Posted by | April 17, 2009 11:02 | Filed under: Top Stories


In spite of brutal interrogation methods used by the CIA, the Obama administration is deciding not to prosecute those who may have broken the law.   BushCo. approved these methods that were used between 2002 and 2005 in secret overseas prisons.  After World War II, the United States prosecuted Japanese interrogators who used methods detailed in four newly-released memos.


Among the techniques described:


  • Waterboarding


  • Keeping detainees awake for 11 straight days


  • Placing detainees in dark, cramped, boxes with insects


  • Forced nudity


  • Slamming suspects into walls


It is to the president’s credit that these details have been released, and he did so against the wishes of intelligence officials.

 

Mr. Obama condemned what he called a “dark and painful chapter in our history” and said that the interrogation techniques would never be used again. But he also repeated his opposition to a lengthy inquiry into the program, saying that “nothing will be gained by spending our time and energy laying blame for the past.”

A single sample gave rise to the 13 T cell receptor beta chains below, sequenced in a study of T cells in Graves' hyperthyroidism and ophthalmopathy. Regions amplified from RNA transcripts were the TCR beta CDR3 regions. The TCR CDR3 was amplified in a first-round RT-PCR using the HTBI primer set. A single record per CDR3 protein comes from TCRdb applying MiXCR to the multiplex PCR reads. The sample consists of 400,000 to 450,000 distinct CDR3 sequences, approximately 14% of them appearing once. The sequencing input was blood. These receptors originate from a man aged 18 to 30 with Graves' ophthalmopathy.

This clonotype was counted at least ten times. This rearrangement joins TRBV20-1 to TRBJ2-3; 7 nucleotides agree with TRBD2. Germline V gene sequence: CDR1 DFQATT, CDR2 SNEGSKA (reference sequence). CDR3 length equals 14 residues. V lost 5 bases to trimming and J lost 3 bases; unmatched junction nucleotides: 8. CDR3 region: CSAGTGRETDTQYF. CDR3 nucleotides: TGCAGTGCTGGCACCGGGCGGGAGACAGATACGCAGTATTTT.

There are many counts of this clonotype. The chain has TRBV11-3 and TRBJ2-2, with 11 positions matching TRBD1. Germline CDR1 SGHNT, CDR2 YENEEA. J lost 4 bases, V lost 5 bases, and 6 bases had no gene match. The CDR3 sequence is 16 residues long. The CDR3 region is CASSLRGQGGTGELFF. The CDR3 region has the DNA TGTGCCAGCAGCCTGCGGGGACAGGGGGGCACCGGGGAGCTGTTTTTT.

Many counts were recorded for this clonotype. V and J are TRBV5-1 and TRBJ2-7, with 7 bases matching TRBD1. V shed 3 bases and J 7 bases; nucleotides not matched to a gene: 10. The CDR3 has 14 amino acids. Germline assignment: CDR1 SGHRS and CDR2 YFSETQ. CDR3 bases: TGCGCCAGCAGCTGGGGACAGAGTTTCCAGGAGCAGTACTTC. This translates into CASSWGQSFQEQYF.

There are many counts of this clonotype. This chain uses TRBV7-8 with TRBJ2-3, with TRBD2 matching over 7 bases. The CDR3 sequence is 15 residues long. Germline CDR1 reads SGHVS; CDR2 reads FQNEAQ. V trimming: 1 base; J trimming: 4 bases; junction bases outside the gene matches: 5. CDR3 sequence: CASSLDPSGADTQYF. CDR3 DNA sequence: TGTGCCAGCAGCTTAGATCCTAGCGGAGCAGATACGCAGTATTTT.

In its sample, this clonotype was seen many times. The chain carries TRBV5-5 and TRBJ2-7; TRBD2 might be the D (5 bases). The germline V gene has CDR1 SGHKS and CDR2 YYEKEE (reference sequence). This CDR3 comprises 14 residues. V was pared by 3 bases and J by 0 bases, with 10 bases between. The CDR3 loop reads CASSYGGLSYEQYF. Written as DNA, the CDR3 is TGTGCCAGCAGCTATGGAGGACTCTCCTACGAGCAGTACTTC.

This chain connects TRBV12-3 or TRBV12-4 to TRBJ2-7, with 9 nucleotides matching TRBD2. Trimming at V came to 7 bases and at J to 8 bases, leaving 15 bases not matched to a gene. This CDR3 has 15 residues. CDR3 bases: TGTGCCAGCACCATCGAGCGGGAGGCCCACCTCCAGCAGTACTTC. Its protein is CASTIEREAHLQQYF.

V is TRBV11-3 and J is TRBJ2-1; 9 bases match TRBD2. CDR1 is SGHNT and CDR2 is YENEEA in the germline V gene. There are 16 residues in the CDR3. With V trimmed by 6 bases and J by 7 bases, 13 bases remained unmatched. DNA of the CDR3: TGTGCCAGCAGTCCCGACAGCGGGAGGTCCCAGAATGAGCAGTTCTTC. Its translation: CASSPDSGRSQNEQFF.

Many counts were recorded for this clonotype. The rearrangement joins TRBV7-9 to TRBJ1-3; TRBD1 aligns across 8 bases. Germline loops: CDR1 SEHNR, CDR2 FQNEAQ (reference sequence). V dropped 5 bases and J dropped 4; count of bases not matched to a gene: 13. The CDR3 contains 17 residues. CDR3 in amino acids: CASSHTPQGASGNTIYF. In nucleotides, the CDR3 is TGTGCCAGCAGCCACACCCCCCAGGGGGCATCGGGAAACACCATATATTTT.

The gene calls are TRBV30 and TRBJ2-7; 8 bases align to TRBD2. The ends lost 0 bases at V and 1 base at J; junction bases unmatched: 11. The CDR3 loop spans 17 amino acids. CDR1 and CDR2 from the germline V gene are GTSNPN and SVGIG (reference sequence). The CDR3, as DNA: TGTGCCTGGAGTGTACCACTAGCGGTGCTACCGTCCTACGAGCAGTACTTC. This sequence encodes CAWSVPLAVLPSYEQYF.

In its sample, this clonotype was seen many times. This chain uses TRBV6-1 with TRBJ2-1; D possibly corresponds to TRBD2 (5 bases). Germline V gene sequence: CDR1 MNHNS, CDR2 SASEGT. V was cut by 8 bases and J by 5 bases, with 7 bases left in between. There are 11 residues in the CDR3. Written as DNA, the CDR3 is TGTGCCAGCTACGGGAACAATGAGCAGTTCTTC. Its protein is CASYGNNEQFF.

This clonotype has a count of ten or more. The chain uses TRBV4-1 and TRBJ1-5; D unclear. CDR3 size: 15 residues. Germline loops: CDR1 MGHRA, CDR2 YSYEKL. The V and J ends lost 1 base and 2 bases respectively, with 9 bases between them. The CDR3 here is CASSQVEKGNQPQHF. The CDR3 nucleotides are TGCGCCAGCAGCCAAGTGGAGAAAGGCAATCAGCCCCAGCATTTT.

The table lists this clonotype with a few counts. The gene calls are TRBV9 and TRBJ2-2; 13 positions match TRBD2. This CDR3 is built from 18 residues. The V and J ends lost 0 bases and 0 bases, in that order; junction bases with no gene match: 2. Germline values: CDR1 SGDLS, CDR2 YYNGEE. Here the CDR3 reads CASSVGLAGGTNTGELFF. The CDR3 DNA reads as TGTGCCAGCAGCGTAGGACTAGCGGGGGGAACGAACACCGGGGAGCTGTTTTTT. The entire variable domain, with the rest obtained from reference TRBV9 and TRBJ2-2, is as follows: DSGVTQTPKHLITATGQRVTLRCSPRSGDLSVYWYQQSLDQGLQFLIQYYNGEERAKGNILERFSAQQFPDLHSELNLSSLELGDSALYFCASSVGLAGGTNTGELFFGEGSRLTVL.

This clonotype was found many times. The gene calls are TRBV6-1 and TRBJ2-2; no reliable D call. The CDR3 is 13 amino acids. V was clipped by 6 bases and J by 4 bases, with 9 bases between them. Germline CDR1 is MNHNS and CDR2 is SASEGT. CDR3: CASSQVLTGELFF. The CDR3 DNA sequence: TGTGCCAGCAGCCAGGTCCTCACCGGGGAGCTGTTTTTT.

Jay S. Bybee, who headed the Office of Legal Counsel, wrote the first memo, and Stephen D. Bradbury, Deputy Assistant Attorney General, signed the other three, averring that these methods were legally acceptable.


Mr. Bybee, Mr. Bradbury and John Yoo, who was the leading author of the 2002 interrogation memos, are the subjects of an investigation by the Justice Department’s ethics office about their legal analysis on interrogation. Officials have described the draft ethics report, by the Office of Professional Responsibility, as highly critical, but its completion has been delayed to allow the subjects a chance to respond.

 

The A.C.L.U. said the memos clearly describe criminal conduct and underscore the need to appoint a special prosecutor to investigate who authorized and carried out torture.

 

But Dennis C. Blair, the director of national intelligence, cautioned that the memos were written at a time when C.I.A. officers were frantically working to prevent a repeat of the Sept. 11, 2001, attacks.

 

In other words, they played on the fears of the American public, compromising liberty in the name of safety, and achieving neither.

Click here for reuse options!
Copyright 2009 Liberaland
By: Alan

Alan Colmes is the publisher of Liberaland.